LOADING

Type to search

Stop the Stigma: Battling Depression in NP School

Cover Stories Education & Training

Stop the Stigma: Battling Depression in NP School

Share

There’s no contesting that nurse practitioner students undergo an extensive amount of pressure and stress. Between discussion boards, on-campus intensives, writing papers, scholarly projects, and clinical rotations, the workload never seems to cease. But situational stressors and depression are not the same. While stress can contribute to depression and be a cause of it, they are not synonymous. Depression can be surreptitious which means it progresses over time and can go unrecognized until you are depressed. Therefore, it is paramount to identify the symptoms early on. Some symptoms that NP students should pay close attention to include memory problems, oversleeping, insomnia, lack of concentration, and mood swings. Here are some tips to help you pinpoint symptoms of depression, help prevent depression, and treat it while attending NP school:

“…situational stressors and depression are not the same.”

Get evaluated. See your primary care provider so you can rule out any underlying causes, such as thyroid disorders, anemia, chronic fatigue. If a prescription is warranted, there is a psychotropic test called Gene Sight that is widely used among providers, where a simple cheek swab can indicate which psychotropic medications will not work for you based on your genes. This helps eliminate the empirical cycle of trial and error that comes with medications for mental health treatment. Your provider can also help you choose a medication to help alleviate your depressive symptoms if pharmacological intervention is appropriate.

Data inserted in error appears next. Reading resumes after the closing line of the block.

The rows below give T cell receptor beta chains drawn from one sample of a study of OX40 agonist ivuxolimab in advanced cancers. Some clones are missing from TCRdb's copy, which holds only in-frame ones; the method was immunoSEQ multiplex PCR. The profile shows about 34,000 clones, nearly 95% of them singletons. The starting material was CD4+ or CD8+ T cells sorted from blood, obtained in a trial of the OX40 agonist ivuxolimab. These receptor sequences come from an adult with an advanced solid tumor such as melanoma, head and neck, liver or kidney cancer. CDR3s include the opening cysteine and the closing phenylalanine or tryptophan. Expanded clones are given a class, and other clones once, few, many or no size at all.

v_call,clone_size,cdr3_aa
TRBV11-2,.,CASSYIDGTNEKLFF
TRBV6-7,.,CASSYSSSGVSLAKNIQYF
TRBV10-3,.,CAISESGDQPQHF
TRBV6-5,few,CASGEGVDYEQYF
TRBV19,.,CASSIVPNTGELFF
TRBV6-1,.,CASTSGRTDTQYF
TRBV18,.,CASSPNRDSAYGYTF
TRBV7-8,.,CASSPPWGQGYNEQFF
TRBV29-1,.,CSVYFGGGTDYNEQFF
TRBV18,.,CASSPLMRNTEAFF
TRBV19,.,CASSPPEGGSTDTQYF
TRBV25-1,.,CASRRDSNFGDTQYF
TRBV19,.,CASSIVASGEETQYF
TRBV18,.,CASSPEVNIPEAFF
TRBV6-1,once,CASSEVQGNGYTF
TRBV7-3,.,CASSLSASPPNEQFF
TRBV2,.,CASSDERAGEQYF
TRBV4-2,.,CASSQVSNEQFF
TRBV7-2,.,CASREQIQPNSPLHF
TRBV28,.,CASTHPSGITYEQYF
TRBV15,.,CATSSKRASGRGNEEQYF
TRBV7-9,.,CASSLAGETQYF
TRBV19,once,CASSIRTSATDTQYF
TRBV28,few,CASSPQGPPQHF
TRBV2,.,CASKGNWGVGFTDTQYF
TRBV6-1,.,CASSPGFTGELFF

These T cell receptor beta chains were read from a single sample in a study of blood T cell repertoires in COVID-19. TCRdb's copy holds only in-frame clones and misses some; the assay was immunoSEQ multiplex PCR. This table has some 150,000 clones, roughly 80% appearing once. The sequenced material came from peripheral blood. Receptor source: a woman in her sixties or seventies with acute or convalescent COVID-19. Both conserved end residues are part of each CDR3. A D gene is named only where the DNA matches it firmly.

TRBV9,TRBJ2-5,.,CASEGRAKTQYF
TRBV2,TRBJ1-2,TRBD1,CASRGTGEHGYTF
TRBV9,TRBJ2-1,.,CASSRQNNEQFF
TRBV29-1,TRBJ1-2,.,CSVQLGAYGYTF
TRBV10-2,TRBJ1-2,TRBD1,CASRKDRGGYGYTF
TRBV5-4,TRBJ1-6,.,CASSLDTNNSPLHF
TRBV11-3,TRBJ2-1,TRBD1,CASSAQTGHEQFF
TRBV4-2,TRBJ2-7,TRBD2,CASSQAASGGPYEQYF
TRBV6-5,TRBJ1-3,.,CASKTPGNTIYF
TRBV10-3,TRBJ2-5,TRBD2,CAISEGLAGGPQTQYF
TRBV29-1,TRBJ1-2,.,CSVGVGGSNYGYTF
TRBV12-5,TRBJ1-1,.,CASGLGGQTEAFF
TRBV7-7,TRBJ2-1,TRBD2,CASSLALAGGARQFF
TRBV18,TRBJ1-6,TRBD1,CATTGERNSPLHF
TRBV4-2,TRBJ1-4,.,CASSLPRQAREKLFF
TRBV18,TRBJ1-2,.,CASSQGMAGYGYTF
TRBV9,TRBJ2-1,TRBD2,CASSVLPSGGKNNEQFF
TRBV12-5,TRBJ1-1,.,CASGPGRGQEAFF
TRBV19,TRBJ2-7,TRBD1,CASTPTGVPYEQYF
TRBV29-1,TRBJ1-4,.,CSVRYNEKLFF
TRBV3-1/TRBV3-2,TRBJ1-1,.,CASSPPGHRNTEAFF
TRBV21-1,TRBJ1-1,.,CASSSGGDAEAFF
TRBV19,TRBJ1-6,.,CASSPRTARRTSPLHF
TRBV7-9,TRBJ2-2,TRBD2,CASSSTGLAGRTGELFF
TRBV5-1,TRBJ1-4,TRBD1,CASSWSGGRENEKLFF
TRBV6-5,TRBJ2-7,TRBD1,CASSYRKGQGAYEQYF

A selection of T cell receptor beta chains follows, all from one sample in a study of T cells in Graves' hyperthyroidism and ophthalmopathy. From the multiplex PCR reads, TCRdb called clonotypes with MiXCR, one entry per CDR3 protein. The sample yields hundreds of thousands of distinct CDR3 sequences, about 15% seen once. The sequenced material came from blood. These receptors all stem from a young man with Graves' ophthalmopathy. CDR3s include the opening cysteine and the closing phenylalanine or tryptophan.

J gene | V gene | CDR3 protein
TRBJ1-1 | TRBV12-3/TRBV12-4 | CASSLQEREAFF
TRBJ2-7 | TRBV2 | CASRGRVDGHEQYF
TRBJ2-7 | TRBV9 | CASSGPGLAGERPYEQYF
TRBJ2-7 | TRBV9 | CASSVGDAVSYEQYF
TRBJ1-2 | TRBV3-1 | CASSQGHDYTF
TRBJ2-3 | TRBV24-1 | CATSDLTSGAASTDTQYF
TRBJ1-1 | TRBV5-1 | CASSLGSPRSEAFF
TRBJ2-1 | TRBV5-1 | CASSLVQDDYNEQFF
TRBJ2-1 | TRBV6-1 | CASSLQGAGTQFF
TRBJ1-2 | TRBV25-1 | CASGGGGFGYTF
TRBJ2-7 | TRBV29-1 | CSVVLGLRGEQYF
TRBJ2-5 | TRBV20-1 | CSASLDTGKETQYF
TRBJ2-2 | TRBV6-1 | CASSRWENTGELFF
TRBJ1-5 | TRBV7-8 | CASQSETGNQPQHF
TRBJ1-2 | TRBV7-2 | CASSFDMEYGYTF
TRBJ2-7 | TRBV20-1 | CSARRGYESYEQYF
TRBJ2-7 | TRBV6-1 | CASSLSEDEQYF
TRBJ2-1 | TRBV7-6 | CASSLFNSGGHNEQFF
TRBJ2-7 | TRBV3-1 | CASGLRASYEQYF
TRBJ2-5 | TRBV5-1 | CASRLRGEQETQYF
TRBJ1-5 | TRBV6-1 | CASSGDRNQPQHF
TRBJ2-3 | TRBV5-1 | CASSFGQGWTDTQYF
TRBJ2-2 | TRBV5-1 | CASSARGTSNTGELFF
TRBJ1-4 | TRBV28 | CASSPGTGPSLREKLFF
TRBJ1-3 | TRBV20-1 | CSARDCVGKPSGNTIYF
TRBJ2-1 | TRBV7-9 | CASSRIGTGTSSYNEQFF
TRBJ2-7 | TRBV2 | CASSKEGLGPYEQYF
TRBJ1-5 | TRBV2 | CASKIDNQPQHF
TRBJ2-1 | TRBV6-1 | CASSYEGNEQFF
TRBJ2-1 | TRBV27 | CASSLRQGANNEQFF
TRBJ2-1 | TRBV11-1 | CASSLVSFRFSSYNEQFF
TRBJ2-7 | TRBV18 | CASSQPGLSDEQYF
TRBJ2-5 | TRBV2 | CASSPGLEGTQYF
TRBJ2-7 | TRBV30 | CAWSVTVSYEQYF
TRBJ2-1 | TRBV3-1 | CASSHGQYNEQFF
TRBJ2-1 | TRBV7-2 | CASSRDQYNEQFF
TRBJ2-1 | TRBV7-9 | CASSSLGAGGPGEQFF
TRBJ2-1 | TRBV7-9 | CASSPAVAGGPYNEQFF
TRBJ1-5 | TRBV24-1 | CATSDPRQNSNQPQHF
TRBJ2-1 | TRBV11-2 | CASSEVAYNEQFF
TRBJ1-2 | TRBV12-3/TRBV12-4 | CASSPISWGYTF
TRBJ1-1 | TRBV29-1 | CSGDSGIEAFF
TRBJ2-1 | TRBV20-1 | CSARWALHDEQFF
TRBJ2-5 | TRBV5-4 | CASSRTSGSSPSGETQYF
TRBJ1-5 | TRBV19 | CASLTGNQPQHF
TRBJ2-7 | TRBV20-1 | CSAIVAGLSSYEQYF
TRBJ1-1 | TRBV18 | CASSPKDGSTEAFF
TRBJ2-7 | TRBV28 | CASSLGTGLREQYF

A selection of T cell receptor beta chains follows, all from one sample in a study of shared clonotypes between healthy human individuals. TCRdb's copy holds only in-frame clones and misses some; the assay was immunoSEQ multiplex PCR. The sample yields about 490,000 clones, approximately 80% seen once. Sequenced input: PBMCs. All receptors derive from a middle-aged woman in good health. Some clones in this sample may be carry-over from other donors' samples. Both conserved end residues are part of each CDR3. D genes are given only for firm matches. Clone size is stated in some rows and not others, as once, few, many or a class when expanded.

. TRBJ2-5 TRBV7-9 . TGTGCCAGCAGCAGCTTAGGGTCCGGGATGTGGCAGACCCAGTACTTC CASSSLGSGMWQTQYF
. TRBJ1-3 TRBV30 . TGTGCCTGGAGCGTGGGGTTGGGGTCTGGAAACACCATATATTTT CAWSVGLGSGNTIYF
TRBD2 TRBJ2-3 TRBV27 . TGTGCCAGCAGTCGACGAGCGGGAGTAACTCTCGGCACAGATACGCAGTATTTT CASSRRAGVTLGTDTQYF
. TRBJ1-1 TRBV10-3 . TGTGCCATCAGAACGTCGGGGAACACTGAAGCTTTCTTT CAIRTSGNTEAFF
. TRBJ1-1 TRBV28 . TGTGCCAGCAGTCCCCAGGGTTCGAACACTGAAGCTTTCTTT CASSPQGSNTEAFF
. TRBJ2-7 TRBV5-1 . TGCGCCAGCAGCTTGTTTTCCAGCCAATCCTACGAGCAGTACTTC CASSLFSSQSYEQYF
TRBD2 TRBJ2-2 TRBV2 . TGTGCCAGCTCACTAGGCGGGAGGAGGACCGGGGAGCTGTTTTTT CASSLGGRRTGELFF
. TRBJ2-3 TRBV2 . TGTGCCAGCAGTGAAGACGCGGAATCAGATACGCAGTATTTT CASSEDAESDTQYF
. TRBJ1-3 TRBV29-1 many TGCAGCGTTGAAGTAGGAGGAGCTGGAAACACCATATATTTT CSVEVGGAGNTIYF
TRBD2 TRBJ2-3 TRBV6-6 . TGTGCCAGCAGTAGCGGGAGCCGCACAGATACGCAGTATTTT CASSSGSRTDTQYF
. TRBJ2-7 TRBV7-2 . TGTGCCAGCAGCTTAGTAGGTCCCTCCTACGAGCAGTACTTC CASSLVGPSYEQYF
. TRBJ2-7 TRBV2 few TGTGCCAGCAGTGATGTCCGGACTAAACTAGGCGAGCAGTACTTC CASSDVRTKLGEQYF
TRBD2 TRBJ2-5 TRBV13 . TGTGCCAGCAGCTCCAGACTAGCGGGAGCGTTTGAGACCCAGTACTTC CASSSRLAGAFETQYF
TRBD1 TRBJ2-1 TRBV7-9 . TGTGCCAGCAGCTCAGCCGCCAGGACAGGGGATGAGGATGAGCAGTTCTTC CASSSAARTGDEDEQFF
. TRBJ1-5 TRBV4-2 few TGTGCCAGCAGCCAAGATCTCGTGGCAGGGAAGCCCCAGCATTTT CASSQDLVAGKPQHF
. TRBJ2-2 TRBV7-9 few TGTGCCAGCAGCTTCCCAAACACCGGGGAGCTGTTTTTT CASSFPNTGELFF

Change your diet. The impact of nutrition on mental health is debatable. However, some foods including omega-3 fatty acids found in fish, nuts and seeds, plant oils are highly associated with lower bouts of depression. Fruits and vegetables are a substantial source of potassium, fiber, vitamin C, vitamin K which are also known to decrease risk of depression.
Consider non-pharmacologic interventions. Light is vital to life and has a direct impact on brain and body health. A therapy lamp can replace natural sunlight, especially in the winter months when seasonal affective disorder, or seasonal depression, is rampant. Research shows that light therapy lamps can support focus, boost mood, improve circadian rhythm. Setting it on your desk or counter while you eat breakfast, brush your teeth, or read a book in the morning for 15-30 minutes can make a positive impact on your mood for the day.
Get sleep. Adequate sleep is crucial to fighting depression. Typically, patients with depression either sleep too much or can’t sleep at all. A tool that can help you sleep are binaural beats, which sync with your brain waves. These beats naturally sync with your brain’s alpha waves which are known to improve relaxation so you can sleep. Try to get yourself in a routine, going to bed and waking up at the same time each night and morning.